Posts Categorized: Technical Blog
DuckFeet’s guts are SQLicious, and built as DBIx::Class classes, sprinkled with wonderfully tooth-decaying DBIx::Class::Candy on top. In the repo, it’s all under the DuckFeet::Schema namespace. For the time being, there is only a handful of tables (hits, uris, referers, agents and hosts), but it should be easily extendable to add any type of information we might desire to throw in, but it should be easily extendable to add any type of information we might desire to throw in.
Since Oracle 188.8.131.52 came out last September, there have been questions about Exadata availability. As of today, the patchset is now available.
Reviewing the upgrade document (MOS note 1373255.1) a few things that jumped out at me, here they are.
In this post I quickly cover the new features in SQL Server RC0 setup.
How much memory does my Oracle instance use? How much memory do my database connections use? These are questions that can help with capacity planning of your server’s Physical and Virtual memory. There are several write ups out there on the web that attempt to address these questions. From what I could gather from them, there is only one truly good way to tell exactly how much memory is currently in use by an oracle instance, as well as the average memory usage for oracle dedicated connection processes. I explain it here.
In this post I’ll Briefly cover the changes to SQL Server licencing which happened in two areas, edition changes and licensing changes. Lets get started.
I had to refresh my knowledge on how InnoDB threads queue works the other day when debugging activity spikes on one of the customer’s production system and while I had general idea about InnoDB kernel and queue, thread concurrency and queue join delays I didn’t have a complete model of how InnoDB concurrency control works. So I started from manual…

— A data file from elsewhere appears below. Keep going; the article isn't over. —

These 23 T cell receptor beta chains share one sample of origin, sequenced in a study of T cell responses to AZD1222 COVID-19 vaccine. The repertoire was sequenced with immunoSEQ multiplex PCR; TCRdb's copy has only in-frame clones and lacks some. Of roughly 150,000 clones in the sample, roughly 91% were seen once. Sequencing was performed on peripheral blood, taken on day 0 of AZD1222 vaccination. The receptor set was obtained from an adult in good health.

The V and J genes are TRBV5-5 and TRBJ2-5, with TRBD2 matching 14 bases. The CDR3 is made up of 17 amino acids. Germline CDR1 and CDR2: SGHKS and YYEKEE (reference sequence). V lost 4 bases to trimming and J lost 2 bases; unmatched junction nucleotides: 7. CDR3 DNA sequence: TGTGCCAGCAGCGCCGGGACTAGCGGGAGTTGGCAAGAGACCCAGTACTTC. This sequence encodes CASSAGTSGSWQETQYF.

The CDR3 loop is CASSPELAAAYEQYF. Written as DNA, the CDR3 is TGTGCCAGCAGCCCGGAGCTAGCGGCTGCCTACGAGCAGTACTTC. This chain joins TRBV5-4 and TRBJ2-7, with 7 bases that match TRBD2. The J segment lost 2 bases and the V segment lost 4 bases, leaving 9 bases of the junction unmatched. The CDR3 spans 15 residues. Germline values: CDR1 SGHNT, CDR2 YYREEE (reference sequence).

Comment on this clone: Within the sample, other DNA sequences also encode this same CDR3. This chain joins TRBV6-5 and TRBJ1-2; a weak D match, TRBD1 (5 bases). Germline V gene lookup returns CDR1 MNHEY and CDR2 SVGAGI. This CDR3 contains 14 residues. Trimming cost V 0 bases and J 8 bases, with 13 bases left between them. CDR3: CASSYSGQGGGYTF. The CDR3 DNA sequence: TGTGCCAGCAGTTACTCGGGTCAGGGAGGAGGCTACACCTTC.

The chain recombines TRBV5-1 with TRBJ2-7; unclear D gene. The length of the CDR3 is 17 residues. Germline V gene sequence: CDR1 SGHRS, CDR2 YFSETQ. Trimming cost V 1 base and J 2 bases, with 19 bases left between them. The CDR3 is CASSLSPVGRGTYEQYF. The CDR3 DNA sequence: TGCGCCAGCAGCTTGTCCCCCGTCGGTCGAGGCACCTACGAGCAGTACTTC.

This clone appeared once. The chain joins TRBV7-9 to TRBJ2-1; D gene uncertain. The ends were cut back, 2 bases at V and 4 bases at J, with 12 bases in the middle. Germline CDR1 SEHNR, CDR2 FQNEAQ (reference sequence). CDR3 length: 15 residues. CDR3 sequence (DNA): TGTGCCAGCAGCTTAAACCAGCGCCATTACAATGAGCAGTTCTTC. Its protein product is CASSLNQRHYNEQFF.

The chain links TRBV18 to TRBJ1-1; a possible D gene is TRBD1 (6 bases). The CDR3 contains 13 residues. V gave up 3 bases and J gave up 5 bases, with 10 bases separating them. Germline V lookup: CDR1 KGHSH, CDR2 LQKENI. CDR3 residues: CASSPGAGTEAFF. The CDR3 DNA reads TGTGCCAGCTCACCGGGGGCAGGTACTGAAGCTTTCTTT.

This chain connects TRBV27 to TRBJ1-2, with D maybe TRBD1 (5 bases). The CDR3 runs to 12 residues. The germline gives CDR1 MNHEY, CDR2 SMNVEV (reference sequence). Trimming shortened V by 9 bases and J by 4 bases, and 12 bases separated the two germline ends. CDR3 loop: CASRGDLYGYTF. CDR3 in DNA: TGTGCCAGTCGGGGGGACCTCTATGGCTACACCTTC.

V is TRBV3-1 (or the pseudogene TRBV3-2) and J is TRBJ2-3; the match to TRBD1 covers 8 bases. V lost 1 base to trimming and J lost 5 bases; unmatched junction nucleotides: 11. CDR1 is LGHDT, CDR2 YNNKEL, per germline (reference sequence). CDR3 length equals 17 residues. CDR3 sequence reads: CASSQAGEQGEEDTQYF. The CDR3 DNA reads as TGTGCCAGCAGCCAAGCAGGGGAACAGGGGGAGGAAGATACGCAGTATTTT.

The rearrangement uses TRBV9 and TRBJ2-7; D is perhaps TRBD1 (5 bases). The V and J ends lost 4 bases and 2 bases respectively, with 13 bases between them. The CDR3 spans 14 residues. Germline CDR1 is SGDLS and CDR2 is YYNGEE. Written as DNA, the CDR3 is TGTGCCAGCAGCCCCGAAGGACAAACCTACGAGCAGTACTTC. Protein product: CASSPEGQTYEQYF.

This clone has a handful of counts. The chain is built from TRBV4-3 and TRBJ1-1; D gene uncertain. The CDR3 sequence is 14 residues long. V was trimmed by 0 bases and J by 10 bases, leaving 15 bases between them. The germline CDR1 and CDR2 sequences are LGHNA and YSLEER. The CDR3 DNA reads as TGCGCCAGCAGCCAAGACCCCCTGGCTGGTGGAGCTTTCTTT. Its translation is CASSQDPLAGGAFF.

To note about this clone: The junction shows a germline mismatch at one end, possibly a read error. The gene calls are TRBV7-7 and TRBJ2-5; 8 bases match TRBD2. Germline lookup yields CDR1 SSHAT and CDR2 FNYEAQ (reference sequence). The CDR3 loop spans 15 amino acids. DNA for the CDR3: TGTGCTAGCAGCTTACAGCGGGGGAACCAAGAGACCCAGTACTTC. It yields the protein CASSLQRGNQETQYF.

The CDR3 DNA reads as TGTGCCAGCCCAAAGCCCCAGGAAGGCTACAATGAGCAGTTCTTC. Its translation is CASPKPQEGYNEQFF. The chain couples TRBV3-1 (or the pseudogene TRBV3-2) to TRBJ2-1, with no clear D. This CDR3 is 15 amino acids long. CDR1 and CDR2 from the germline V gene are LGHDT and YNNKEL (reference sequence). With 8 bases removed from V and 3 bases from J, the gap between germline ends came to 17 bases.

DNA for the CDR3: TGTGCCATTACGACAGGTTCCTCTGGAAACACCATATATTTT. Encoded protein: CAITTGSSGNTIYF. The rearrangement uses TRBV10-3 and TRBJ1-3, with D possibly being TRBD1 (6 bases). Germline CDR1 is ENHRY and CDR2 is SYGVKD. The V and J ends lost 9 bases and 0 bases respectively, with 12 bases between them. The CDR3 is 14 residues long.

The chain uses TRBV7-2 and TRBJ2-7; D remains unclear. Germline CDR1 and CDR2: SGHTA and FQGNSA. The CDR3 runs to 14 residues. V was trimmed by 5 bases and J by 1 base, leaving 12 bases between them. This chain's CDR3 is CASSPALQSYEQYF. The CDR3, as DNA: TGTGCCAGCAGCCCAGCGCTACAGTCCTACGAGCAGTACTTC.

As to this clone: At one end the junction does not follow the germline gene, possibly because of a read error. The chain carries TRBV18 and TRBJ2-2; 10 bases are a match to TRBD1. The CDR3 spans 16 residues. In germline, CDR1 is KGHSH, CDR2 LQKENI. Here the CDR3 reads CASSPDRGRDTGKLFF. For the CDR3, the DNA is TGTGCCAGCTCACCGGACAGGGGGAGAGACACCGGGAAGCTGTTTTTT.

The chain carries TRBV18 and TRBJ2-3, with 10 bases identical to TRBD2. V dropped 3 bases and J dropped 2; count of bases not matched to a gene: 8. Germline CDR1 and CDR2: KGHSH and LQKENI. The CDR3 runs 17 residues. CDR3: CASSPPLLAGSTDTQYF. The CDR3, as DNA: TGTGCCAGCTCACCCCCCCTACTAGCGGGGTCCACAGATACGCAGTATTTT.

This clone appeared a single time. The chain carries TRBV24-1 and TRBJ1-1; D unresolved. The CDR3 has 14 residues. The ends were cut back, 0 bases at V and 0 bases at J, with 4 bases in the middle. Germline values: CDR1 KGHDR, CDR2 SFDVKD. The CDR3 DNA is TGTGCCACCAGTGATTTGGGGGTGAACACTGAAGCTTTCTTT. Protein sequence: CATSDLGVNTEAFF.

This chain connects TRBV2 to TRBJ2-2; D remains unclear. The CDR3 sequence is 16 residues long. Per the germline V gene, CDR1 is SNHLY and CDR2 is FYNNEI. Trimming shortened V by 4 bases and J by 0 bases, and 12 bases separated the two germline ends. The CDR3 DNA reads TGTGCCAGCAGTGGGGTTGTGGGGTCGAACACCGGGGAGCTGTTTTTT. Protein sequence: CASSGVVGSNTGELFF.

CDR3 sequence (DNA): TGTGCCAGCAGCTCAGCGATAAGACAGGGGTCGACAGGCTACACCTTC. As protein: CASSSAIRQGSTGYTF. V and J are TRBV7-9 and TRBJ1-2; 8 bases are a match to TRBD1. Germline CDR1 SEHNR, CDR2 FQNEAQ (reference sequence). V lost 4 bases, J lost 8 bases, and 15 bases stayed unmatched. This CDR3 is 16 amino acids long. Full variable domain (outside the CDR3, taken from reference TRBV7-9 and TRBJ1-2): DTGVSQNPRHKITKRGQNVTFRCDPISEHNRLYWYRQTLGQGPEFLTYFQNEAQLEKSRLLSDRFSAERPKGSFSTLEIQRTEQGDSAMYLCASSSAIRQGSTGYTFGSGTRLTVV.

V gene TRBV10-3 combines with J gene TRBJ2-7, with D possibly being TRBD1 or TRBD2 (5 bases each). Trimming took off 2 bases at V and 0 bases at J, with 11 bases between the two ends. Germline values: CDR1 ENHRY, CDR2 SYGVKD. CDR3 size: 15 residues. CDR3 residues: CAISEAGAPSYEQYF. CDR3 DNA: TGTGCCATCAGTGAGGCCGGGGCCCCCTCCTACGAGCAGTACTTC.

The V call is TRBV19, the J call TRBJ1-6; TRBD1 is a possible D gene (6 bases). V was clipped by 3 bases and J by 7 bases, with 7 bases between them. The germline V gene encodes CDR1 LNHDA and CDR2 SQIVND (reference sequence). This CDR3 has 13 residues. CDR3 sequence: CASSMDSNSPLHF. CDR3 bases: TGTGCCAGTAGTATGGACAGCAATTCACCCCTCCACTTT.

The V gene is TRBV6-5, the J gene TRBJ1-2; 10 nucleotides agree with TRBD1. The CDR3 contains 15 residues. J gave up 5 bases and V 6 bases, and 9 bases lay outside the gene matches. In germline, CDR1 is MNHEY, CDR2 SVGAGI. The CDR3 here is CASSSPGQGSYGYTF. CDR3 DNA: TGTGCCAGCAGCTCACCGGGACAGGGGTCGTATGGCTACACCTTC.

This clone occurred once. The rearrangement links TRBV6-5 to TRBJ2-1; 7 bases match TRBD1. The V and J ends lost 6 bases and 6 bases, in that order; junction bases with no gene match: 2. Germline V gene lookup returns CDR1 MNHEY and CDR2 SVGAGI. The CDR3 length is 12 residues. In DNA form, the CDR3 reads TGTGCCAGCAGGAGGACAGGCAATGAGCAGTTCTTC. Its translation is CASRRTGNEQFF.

This year, there were ten Pythian folks attending UKOUG Conference and we did twelve sessions including multiple presentations, masterclass, RAC Attack workshop, round-table and 10 minutes OakTalk. I think it’s the record number of session Pythian folks did at a single UKOUG conference and the record number of Pythian peeps attending. A dozen of Pythian people in Europe and now even a sales guy in the UK mean that Pythian penetration in the UK database services business is close to the infliction point. This is ultimately a good news!
Somebody at $work asked me how I use Git to deploy stuff, probably working under the false hypothesis that wisdom is in any way, shape or form affiliated with yours truly. The fool…Yet, it is true that I had my share of tinkering with Git, and that I might have gleaned from my experience. So I sent him a couple of links leading to more wisdom-certified sources. They are listed at the end of this blog entry; if you have more good articles/blog posts that you’d like to add to the pile, please don’t be shy and mention them in the comments. But I can’t just stop there, really. So, if you allow me, I’ll dust off the good ol’ soap-box, hop on it, and share my thoughts on the subject.
I have experienced a handful of Oracle’s replication solutions as far back as version 5 of the database in the mid to late 1980′s. Will GoldenGate be the golden gate? If one ends up answering in the affirmative to most of the following questions, I think so.
Use NOLOCK hint to avoid block – this is what I have often heard/see in many forums I participate in, during local user group events and meetings. I have always advised that its not that good idea to use hints, as it may cause data corruption and blocking. And anyways, there are many things that you can do to avoid blocking, like: